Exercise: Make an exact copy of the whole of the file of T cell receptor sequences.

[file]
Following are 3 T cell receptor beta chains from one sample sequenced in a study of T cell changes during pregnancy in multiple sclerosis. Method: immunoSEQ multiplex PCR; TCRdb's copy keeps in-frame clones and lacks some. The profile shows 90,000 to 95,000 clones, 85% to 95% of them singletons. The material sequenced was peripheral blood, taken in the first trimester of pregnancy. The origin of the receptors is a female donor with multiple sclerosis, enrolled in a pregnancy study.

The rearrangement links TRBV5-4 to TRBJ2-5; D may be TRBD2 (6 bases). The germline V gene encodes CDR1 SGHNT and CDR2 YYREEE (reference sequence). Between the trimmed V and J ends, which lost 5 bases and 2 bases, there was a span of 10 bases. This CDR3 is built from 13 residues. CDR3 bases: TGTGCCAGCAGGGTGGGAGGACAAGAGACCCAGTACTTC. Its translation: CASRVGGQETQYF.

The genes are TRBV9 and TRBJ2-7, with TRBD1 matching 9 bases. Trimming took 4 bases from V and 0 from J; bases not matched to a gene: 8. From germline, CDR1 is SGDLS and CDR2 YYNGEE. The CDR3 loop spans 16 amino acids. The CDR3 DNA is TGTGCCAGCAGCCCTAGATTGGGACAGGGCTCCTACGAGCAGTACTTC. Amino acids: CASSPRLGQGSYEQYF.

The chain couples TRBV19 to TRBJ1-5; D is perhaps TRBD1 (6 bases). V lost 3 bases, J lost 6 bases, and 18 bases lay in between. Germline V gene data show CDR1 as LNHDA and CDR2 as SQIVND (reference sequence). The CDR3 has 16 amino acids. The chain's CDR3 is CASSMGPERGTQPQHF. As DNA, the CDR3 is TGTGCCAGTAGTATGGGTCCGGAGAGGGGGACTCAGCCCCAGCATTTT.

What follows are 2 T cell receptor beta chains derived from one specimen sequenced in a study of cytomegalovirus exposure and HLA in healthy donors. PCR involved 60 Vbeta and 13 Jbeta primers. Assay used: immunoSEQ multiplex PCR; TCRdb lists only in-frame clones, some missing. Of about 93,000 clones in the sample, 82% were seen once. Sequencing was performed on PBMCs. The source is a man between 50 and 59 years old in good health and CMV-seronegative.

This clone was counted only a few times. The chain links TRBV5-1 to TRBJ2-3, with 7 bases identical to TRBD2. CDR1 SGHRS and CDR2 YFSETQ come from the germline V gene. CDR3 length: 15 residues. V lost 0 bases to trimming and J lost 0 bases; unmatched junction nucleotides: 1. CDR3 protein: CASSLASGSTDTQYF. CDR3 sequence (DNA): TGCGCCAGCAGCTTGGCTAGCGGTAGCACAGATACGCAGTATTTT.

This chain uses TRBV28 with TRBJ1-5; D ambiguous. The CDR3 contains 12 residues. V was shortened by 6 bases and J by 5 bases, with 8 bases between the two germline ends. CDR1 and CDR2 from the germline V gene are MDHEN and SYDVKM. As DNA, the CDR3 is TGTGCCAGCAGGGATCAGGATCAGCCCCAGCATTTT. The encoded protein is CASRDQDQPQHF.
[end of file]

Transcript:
Following are 3 T cell receptor beta chains from one sample sequenced in a study of T cell changes during pregnancy in multiple sclerosis. Method: immunoSEQ multiplex PCR; TCRdb's copy keeps in-frame clones and lacks some. The profile shows 90,000 to 95,000 clones, 85% to 95% of them singletons. The material sequenced was peripheral blood, taken in the first trimester of pregnancy. The origin of the receptors is a female donor with multiple sclerosis, enrolled in a pregnancy study.

The rearrangement links TRBV5-4 to TRBJ2-5; D may be TRBD2 (6 bases). The germline V gene encodes CDR1 SGHNT and CDR2 YYREEE (reference sequence). Between the trimmed V and J ends, which lost 5 bases and 2 bases, there was a span of 10 bases. This CDR3 is built from 13 residues. CDR3 bases: TGTGCCAGCAGGGTGGGAGGACAAGAGACCCAGTACTTC. Its translation: CASRVGGQETQYF.

The genes are TRBV9 and TRBJ2-7, with TRBD1 matching 9 bases. Trimming took 4 bases from V and 0 from J; bases not matched to a gene: 8. From germline, CDR1 is SGDLS and CDR2 YYNGEE. The CDR3 loop spans 16 amino acids. The CDR3 DNA is TGTGCCAGCAGCCCTAGATTGGGACAGGGCTCCTACGAGCAGTACTTC. Amino acids: CASSPRLGQGSYEQYF.

The chain couples TRBV19 to TRBJ1-5; D is perhaps TRBD1 (6 bases). V lost 3 bases, J lost 6 bases, and 18 bases lay in between. Germline V gene data show CDR1 as LNHDA and CDR2 as SQIVND (reference sequence). The CDR3 has 16 amino acids. The chain's CDR3 is CASSMGPERGTQPQHF. As DNA, the CDR3 is TGTGCCAGTAGTATGGGTCCGGAGAGGGGGACTCAGCCCCAGCATTTT.

What follows are 2 T cell receptor beta chains derived from one specimen sequenced in a study of cytomegalovirus exposure and HLA in healthy donors. PCR involved 60 Vbeta and 13 Jbeta primers. Assay used: immunoSEQ multiplex PCR; TCRdb lists only in-frame clones, some missing. Of about 93,000 clones in the sample, 82% were seen once. Sequencing was performed on PBMCs. The source is a man between 50 and 59 years old in good health and CMV-seronegative.

This clone was counted only a few times. The chain links TRBV5-1 to TRBJ2-3, with 7 bases identical to TRBD2. CDR1 SGHRS and CDR2 YFSETQ come from the germline V gene. CDR3 length: 15 residues. V lost 0 bases to trimming and J lost 0 bases; unmatched junction nucleotides: 1. CDR3 protein: CASSLASGSTDTQYF. CDR3 sequence (DNA): TGCGCCAGCAGCTTGGCTAGCGGTAGCACAGATACGCAGTATTTT.

This chain uses TRBV28 with TRBJ1-5; D ambiguous. The CDR3 contains 12 residues. V was shortened by 6 bases and J by 5 bases, with 8 bases between the two germline ends. CDR1 and CDR2 from the germline V gene are MDHEN and SYDVKM. As DNA, the CDR3 is TGTGCCAGCAGGGATCAGGATCAGCCCCAGCATTTT. The encoded protein is CASRDQDQPQHF.